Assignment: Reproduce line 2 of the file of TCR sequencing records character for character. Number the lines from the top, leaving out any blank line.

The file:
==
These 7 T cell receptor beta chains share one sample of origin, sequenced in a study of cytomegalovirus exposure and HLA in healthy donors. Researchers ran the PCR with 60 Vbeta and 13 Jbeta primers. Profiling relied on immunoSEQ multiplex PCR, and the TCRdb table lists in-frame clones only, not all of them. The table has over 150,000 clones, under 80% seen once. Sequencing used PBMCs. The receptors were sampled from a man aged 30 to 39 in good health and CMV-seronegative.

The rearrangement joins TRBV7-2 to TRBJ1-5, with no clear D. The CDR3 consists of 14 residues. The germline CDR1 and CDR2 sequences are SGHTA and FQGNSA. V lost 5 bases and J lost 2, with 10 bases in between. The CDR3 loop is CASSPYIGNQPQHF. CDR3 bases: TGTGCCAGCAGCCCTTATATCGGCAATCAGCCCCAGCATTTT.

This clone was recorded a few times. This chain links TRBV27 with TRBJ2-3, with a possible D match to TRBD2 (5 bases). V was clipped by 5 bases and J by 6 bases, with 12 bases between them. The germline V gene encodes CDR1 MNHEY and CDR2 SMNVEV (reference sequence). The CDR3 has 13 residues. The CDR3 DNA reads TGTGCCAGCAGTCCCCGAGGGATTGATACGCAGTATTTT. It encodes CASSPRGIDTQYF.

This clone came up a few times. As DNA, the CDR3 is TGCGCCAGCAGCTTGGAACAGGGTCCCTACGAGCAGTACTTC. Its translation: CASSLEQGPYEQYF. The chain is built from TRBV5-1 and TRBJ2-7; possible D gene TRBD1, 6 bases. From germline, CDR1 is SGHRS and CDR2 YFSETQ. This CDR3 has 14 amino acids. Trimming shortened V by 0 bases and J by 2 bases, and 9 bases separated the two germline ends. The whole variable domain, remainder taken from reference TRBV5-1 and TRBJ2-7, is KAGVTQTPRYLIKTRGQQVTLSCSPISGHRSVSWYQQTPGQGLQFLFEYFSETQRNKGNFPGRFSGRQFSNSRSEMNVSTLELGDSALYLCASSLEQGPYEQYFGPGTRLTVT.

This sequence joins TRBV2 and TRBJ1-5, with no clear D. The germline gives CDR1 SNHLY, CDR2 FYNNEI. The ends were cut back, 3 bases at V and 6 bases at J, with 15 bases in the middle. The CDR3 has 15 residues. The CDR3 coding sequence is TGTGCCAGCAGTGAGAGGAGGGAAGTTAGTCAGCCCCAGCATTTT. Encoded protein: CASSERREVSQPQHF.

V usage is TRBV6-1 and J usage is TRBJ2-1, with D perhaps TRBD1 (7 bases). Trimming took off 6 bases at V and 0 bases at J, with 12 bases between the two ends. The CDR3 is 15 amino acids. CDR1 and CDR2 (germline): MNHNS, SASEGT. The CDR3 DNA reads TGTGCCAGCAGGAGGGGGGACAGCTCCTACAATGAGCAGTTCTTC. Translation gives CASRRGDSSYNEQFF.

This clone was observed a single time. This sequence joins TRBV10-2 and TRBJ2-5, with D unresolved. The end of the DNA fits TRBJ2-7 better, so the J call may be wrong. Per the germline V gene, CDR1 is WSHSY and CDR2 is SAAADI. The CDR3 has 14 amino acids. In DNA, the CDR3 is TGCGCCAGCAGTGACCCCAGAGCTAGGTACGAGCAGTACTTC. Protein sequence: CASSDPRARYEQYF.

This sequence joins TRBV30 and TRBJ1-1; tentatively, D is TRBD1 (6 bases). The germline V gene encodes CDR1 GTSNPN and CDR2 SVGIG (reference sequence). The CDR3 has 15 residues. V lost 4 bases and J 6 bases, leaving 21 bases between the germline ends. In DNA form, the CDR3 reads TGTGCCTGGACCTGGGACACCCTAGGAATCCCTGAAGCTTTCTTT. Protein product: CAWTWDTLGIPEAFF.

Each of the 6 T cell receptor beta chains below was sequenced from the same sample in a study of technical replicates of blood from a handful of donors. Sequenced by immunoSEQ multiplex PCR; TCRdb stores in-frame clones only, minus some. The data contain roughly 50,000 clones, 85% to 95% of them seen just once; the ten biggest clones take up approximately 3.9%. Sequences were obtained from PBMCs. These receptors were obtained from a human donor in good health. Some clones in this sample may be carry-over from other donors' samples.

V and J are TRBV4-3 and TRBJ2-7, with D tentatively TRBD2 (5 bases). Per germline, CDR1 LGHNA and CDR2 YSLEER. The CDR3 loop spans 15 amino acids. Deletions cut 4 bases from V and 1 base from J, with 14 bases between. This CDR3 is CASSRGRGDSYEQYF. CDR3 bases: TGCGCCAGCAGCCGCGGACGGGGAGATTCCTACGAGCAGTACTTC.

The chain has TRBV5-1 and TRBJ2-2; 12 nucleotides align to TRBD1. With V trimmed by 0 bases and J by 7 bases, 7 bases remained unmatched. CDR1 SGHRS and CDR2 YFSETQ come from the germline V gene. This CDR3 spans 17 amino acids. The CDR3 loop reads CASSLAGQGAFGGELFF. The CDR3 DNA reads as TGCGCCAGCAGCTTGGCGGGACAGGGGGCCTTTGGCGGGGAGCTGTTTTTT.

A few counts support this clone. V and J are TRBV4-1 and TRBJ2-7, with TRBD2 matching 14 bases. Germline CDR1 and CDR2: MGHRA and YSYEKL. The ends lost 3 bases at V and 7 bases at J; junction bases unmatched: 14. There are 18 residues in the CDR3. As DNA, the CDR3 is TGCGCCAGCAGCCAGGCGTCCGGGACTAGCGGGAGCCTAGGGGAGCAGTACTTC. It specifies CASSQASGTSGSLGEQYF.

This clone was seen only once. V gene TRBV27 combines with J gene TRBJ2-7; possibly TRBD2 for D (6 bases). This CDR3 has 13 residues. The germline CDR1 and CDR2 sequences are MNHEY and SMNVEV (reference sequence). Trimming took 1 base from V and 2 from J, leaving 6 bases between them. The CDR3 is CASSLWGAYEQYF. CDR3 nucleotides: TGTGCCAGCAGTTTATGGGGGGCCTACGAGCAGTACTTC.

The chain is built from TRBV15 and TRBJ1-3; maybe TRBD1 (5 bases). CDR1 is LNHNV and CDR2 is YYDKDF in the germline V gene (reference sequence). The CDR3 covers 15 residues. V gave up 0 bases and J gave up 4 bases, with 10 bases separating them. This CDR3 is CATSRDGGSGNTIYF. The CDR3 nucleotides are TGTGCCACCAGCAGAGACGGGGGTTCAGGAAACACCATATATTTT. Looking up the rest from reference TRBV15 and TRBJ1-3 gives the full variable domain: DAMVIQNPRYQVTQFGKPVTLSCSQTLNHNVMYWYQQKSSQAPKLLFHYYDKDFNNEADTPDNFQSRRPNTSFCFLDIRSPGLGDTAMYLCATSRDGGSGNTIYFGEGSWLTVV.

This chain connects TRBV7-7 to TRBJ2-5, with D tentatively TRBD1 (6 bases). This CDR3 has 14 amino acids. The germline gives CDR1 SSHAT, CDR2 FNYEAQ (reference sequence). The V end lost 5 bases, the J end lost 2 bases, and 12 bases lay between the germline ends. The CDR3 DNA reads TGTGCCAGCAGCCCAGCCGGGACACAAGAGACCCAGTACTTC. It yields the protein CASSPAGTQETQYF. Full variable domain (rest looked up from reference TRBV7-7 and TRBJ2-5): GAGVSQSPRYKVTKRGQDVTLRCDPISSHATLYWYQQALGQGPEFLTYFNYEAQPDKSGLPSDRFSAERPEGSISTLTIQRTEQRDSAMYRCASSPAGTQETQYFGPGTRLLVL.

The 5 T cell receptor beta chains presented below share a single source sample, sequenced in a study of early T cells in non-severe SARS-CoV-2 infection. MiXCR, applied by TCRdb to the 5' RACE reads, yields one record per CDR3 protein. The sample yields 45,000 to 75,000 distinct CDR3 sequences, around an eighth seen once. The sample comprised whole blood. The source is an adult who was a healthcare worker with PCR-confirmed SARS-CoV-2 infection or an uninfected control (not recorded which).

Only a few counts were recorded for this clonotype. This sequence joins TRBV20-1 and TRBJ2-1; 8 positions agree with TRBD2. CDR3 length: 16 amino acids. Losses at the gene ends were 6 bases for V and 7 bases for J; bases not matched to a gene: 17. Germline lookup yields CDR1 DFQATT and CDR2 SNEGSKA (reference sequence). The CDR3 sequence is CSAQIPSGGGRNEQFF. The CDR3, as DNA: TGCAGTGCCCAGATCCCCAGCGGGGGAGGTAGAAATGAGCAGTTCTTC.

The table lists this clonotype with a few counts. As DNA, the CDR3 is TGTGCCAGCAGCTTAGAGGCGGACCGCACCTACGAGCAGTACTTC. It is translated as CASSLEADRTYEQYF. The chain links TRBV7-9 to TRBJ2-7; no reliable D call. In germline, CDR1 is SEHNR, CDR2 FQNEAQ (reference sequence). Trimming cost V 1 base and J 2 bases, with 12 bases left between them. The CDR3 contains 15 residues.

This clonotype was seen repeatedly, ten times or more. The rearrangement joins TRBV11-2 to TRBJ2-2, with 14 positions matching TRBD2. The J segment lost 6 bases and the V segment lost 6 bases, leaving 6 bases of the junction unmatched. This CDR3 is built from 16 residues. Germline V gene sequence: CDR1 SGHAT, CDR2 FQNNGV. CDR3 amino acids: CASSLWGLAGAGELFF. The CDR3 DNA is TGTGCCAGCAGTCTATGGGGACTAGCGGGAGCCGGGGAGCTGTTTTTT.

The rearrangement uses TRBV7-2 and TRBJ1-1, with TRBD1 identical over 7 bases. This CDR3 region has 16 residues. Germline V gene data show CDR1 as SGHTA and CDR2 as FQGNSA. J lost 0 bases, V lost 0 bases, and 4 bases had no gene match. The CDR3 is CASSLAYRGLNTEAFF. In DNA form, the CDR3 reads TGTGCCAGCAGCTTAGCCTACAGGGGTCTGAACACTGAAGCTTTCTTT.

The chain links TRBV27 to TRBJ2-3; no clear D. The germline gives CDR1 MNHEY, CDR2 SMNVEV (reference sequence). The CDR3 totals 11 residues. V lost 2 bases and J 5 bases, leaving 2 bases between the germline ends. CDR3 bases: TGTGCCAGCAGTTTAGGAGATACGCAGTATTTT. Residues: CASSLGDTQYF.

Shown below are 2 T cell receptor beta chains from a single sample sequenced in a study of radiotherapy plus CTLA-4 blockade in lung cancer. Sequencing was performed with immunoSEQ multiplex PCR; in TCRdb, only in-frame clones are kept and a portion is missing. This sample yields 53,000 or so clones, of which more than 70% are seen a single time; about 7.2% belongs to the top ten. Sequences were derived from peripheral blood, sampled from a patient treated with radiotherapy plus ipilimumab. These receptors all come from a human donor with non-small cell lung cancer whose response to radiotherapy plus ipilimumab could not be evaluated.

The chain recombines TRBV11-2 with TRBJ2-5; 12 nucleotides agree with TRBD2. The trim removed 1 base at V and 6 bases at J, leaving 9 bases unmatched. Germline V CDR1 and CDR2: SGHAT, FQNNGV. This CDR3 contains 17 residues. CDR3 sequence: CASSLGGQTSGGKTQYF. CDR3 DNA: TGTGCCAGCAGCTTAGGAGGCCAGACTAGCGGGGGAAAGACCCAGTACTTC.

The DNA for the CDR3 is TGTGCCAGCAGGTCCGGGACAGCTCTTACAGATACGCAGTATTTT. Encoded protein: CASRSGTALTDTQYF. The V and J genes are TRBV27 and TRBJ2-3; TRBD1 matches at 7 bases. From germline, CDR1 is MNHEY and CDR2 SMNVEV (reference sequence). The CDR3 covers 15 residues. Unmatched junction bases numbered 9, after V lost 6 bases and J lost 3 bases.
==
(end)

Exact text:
The rearrangement joins TRBV7-2 to TRBJ1-5, with no clear D. The CDR3 consists of 14 residues. The germline CDR1 and CDR2 sequences are SGHTA and FQGNSA. V lost 5 bases and J lost 2, with 10 bases in between. The CDR3 loop is CASSPYIGNQPQHF. CDR3 bases: TGTGCCAGCAGCCCTTATATCGGCAATCAGCCCCAGCATTTT.